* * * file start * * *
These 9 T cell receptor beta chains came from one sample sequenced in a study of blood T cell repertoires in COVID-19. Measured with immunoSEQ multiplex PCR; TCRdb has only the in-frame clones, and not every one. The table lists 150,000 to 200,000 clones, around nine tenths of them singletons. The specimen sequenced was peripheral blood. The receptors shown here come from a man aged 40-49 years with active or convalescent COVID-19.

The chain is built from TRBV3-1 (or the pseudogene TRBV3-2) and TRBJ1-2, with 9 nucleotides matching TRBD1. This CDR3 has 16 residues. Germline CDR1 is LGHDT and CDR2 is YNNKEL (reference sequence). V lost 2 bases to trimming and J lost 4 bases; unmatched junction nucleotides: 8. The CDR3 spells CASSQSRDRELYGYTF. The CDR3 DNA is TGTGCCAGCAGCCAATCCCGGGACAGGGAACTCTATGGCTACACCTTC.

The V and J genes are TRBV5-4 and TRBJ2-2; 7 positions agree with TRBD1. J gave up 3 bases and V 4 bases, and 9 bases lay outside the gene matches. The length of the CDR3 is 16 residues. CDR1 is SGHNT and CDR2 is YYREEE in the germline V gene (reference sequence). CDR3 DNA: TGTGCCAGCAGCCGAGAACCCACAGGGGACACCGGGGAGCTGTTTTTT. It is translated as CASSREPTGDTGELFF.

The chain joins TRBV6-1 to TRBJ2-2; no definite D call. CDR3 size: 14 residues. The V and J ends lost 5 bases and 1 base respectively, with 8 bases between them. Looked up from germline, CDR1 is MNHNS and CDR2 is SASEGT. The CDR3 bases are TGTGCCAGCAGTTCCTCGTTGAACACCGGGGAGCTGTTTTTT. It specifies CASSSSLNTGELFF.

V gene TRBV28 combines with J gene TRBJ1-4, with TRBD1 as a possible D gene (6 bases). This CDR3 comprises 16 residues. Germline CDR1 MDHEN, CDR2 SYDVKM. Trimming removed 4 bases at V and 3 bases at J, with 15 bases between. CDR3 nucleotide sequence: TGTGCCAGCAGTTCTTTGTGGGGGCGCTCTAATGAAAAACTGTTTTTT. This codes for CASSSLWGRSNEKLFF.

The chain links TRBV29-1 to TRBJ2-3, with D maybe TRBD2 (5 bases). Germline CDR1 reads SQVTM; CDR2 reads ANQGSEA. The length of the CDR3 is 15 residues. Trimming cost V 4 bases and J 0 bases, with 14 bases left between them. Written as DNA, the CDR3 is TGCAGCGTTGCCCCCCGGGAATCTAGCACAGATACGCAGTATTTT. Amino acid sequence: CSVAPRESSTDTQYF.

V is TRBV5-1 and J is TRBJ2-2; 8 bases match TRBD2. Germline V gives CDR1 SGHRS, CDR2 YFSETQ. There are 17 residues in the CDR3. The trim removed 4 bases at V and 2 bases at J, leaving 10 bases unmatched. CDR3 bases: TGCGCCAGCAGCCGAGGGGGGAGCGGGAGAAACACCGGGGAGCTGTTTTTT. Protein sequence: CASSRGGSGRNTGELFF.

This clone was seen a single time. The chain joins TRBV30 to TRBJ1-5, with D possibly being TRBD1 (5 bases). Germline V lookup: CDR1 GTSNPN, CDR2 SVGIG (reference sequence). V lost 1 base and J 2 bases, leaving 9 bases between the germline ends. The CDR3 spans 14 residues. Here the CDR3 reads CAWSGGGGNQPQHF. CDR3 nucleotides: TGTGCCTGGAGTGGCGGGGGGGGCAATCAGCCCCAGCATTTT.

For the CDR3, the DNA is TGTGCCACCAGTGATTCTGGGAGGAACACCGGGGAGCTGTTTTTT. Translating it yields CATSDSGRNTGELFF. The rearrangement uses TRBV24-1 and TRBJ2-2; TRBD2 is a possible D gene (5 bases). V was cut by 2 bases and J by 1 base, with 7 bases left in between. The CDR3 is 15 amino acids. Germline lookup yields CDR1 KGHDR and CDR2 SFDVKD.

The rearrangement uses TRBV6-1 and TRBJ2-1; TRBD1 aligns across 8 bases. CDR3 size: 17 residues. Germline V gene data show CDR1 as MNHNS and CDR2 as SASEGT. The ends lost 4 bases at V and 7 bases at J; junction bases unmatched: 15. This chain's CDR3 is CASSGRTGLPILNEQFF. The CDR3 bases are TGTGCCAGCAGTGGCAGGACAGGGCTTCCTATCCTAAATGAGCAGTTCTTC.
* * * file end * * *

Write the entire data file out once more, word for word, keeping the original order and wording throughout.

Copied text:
These 9 T cell receptor beta chains came from one sample sequenced in a study of blood T cell repertoires in COVID-19. Measured with immunoSEQ multiplex PCR; TCRdb has only the in-frame clones, and not every one. The table lists 150,000 to 200,000 clones, around nine tenths of them singletons. The specimen sequenced was peripheral blood. The receptors shown here come from a man aged 40-49 years with active or convalescent COVID-19.

The chain is built from TRBV3-1 (or the pseudogene TRBV3-2) and TRBJ1-2, with 9 nucleotides matching TRBD1. This CDR3 has 16 residues. Germline CDR1 is LGHDT and CDR2 is YNNKEL (reference sequence). V lost 2 bases to trimming and J lost 4 bases; unmatched junction nucleotides: 8. The CDR3 spells CASSQSRDRELYGYTF. The CDR3 DNA is TGTGCCAGCAGCCAATCCCGGGACAGGGAACTCTATGGCTACACCTTC.

The V and J genes are TRBV5-4 and TRBJ2-2; 7 positions agree with TRBD1. J gave up 3 bases and V 4 bases, and 9 bases lay outside the gene matches. The length of the CDR3 is 16 residues. CDR1 is SGHNT and CDR2 is YYREEE in the germline V gene (reference sequence). CDR3 DNA: TGTGCCAGCAGCCGAGAACCCACAGGGGACACCGGGGAGCTGTTTTTT. It is translated as CASSREPTGDTGELFF.

The chain joins TRBV6-1 to TRBJ2-2; no definite D call. CDR3 size: 14 residues. The V and J ends lost 5 bases and 1 base respectively, with 8 bases between them. Looked up from germline, CDR1 is MNHNS and CDR2 is SASEGT. The CDR3 bases are TGTGCCAGCAGTTCCTCGTTGAACACCGGGGAGCTGTTTTTT. It specifies CASSSSLNTGELFF.

V gene TRBV28 combines with J gene TRBJ1-4, with TRBD1 as a possible D gene (6 bases). This CDR3 comprises 16 residues. Germline CDR1 MDHEN, CDR2 SYDVKM. Trimming removed 4 bases at V and 3 bases at J, with 15 bases between. CDR3 nucleotide sequence: TGTGCCAGCAGTTCTTTGTGGGGGCGCTCTAATGAAAAACTGTTTTTT. This codes for CASSSLWGRSNEKLFF.

The chain links TRBV29-1 to TRBJ2-3, with D maybe TRBD2 (5 bases). Germline CDR1 reads SQVTM; CDR2 reads ANQGSEA. The length of the CDR3 is 15 residues. Trimming cost V 4 bases and J 0 bases, with 14 bases left between them. Written as DNA, the CDR3 is TGCAGCGTTGCCCCCCGGGAATCTAGCACAGATACGCAGTATTTT. Amino acid sequence: CSVAPRESSTDTQYF.

V is TRBV5-1 and J is TRBJ2-2; 8 bases match TRBD2. Germline V gives CDR1 SGHRS, CDR2 YFSETQ. There are 17 residues in the CDR3. The trim removed 4 bases at V and 2 bases at J, leaving 10 bases unmatched. CDR3 bases: TGCGCCAGCAGCCGAGGGGGGAGCGGGAGAAACACCGGGGAGCTGTTTTTT. Protein sequence: CASSRGGSGRNTGELFF.

This clone was seen a single time. The chain joins TRBV30 to TRBJ1-5, with D possibly being TRBD1 (5 bases). Germline V lookup: CDR1 GTSNPN, CDR2 SVGIG (reference sequence). V lost 1 base and J 2 bases, leaving 9 bases between the germline ends. The CDR3 spans 14 residues. Here the CDR3 reads CAWSGGGGNQPQHF. CDR3 nucleotides: TGTGCCTGGAGTGGCGGGGGGGGCAATCAGCCCCAGCATTTT.

For the CDR3, the DNA is TGTGCCACCAGTGATTCTGGGAGGAACACCGGGGAGCTGTTTTTT. Translating it yields CATSDSGRNTGELFF. The rearrangement uses TRBV24-1 and TRBJ2-2; TRBD2 is a possible D gene (5 bases). V was cut by 2 bases and J by 1 base, with 7 bases left in between. The CDR3 is 15 amino acids. Germline lookup yields CDR1 KGHDR and CDR2 SFDVKD.

The rearrangement uses TRBV6-1 and TRBJ2-1; TRBD1 aligns across 8 bases. CDR3 size: 17 residues. Germline V gene data show CDR1 as MNHNS and CDR2 as SASEGT. The ends lost 4 bases at V and 7 bases at J; junction bases unmatched: 15. This chain's CDR3 is CASSGRTGLPILNEQFF. The CDR3 bases are TGTGCCAGCAGTGGCAGGACAGGGCTTCCTATCCTAAATGAGCAGTTCTTC.